Canceled Training Camps Are Early Warnings Of NFL Labor Strife

Jacksonville and Detroit became the third and fourth teams to cancel OTAs after players complained about the workouts. Have today's players turned into delicate little doilies, or is it the hand of the union at work in advance of contentious CBA negotiations?

It happens now and again; an anonymous whistleblower goes to the NFLPA, claiming his team's offseason program is too intense, or too time-consuming. The union goes to the league, and the two make a joint decision to cancel some of that team's scheduled OTA days.

Last week it was the Ravens; then, two days later, the Raiders. Today, the Jaguars announced they're canceling the rest of their OTAs, followed quickly by the Lions. Four instances in one offseason could be a coincidence, but it's unlikely in the context of the NFLPA's running battle with the league.

The CBA's up after this season, and it doesn't look like it's going to be re-negotiated in a friendly sit-down over afternoon tea. What better way to make a statement than to beg off those most extraneous of football activities, the OTAs? We won't go so far as to say that this is any kind of organized union action, but at least one of the initial complaints came directly from the team's union rep.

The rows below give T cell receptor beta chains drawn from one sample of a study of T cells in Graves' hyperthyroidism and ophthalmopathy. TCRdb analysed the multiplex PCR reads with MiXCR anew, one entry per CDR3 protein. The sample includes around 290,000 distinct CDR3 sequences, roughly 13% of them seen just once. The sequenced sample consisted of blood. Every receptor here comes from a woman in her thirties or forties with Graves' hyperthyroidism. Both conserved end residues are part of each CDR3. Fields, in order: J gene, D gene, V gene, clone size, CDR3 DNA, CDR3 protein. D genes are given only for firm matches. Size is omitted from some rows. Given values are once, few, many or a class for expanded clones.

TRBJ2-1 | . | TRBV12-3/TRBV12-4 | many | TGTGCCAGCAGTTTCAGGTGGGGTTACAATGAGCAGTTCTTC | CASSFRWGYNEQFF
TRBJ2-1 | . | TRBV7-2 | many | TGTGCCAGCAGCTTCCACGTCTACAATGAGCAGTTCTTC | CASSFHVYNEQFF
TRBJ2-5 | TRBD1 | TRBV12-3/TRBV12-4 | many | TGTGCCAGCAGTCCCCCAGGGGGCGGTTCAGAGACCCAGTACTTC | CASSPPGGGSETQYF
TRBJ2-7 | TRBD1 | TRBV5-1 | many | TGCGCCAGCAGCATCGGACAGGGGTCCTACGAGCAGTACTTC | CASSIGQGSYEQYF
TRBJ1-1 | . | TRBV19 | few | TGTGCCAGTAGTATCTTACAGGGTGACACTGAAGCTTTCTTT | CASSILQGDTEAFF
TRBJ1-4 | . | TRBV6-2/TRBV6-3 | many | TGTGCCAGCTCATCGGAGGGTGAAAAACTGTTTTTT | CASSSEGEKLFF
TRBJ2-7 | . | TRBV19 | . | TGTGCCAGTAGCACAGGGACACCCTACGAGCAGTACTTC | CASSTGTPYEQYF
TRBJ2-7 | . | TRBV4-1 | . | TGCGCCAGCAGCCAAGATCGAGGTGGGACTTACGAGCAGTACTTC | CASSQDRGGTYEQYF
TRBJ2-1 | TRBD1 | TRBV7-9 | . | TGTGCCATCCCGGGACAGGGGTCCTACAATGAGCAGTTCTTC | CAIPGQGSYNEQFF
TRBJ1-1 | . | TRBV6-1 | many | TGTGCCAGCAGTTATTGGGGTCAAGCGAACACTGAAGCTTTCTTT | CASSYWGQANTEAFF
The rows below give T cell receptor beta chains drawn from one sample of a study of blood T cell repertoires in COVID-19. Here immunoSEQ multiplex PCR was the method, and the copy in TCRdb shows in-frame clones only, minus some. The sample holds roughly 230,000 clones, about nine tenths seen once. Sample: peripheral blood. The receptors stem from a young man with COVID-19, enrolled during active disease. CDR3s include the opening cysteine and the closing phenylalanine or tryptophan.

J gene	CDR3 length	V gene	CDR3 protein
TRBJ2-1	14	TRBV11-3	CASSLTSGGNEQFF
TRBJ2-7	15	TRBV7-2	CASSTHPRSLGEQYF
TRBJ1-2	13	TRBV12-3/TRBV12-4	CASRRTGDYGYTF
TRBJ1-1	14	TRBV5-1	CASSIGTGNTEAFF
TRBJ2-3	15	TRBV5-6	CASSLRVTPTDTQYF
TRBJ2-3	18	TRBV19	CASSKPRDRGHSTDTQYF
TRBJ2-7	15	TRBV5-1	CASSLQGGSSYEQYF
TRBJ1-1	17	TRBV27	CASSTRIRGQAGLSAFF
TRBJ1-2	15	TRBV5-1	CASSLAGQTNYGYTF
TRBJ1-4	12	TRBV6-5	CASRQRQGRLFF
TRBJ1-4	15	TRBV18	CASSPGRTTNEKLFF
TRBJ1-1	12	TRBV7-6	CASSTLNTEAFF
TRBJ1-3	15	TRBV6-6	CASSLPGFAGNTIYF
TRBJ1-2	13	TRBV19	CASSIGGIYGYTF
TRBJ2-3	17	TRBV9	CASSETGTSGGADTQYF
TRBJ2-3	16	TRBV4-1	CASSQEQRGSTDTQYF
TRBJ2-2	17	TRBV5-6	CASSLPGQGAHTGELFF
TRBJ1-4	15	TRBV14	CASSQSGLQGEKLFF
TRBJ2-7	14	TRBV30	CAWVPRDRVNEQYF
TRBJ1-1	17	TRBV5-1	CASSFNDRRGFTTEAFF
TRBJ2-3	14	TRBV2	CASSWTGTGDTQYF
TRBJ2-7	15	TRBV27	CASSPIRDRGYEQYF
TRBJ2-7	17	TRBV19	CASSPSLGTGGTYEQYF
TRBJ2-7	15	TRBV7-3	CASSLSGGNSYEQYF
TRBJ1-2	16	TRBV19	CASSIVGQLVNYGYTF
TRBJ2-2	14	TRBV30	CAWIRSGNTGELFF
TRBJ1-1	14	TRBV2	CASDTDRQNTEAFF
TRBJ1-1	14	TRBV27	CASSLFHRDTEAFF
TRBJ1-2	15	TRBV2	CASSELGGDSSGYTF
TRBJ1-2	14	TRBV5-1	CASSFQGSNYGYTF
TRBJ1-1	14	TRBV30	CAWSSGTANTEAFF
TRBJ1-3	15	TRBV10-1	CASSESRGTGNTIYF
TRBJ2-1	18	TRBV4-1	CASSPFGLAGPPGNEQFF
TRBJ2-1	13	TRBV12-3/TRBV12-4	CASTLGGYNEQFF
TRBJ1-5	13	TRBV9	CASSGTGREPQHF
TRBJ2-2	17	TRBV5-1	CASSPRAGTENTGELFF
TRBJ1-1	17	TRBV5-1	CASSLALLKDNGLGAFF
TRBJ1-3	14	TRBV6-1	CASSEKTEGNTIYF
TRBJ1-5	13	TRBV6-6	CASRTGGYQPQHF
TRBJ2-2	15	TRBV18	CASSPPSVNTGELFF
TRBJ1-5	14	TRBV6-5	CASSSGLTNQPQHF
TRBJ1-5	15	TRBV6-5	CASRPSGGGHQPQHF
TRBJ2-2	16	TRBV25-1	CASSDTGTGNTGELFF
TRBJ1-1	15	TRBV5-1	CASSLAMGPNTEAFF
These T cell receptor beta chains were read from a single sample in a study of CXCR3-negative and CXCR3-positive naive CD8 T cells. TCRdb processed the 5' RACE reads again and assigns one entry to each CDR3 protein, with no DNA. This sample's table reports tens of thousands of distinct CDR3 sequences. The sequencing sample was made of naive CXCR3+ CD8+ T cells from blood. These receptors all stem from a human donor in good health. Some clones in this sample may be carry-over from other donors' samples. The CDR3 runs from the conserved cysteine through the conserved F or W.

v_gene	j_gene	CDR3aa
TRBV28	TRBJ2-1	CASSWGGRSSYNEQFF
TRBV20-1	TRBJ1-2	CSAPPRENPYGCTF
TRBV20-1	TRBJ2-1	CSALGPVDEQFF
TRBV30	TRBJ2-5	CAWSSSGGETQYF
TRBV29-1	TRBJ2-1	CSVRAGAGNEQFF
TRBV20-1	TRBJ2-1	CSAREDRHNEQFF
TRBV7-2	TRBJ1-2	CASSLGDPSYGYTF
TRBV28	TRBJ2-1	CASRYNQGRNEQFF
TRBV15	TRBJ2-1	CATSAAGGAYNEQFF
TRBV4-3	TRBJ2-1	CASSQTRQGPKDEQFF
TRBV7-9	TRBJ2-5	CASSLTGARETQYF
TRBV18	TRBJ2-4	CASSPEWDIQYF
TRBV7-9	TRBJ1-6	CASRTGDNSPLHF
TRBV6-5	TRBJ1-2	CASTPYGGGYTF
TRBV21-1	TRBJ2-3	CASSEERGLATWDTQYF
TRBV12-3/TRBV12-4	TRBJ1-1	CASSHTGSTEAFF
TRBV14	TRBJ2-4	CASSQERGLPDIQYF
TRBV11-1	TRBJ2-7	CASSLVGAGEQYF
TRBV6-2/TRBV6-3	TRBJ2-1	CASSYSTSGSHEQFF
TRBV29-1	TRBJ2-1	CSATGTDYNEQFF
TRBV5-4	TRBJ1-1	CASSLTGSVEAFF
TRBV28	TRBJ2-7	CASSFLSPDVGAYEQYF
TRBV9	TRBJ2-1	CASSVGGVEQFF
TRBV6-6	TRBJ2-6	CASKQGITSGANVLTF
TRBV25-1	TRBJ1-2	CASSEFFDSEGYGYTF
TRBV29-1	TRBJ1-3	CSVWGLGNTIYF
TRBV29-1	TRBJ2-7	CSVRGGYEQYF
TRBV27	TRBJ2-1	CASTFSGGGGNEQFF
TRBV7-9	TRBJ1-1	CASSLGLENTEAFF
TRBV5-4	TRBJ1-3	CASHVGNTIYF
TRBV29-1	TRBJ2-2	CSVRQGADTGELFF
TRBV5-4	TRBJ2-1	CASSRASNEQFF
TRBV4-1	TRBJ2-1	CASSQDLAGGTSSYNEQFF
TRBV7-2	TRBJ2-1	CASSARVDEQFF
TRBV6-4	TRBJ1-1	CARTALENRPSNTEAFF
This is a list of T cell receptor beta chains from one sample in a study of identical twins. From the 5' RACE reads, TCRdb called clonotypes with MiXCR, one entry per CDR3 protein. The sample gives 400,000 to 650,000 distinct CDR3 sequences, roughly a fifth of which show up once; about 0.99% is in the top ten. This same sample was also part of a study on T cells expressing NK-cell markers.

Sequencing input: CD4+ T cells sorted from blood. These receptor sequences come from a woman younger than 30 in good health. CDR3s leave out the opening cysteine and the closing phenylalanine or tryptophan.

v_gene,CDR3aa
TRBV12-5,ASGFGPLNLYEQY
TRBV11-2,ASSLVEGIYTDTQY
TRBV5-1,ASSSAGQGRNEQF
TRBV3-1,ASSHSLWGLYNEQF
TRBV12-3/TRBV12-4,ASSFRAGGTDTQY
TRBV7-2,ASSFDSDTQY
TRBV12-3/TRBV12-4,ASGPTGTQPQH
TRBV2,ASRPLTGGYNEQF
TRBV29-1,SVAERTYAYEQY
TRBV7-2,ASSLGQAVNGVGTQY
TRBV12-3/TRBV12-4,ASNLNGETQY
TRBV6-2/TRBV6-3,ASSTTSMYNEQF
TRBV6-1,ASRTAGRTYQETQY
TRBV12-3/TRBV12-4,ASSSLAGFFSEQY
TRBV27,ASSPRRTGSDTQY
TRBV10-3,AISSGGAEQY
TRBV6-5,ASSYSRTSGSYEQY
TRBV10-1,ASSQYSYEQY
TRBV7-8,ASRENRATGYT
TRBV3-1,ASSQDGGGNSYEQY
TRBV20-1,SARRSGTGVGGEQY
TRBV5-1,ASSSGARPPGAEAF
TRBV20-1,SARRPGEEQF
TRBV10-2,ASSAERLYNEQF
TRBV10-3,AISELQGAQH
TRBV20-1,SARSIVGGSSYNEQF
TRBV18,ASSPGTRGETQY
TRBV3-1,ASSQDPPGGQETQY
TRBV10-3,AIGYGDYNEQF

It's one of a number of minor issues that would likely have never come to the fore had the league and union not been engaged in a spat. Kevin Mawae believe he's still unsigned because he's the president of the NFLPA. The league wants to change the overtime rules over the protests of players. The seemingly inevitable expansion to an 18-game season has hit a snag in that players would want to be paid more.

Look for more of this type of thing as preseason rolls on. Players holding out as they want to get new contracts inked before a potentially weaker CBA goes into effect. Mysterious nagging injuries keeping an unusual number of players sidelined. It's all just warming up for the real fireworks next year.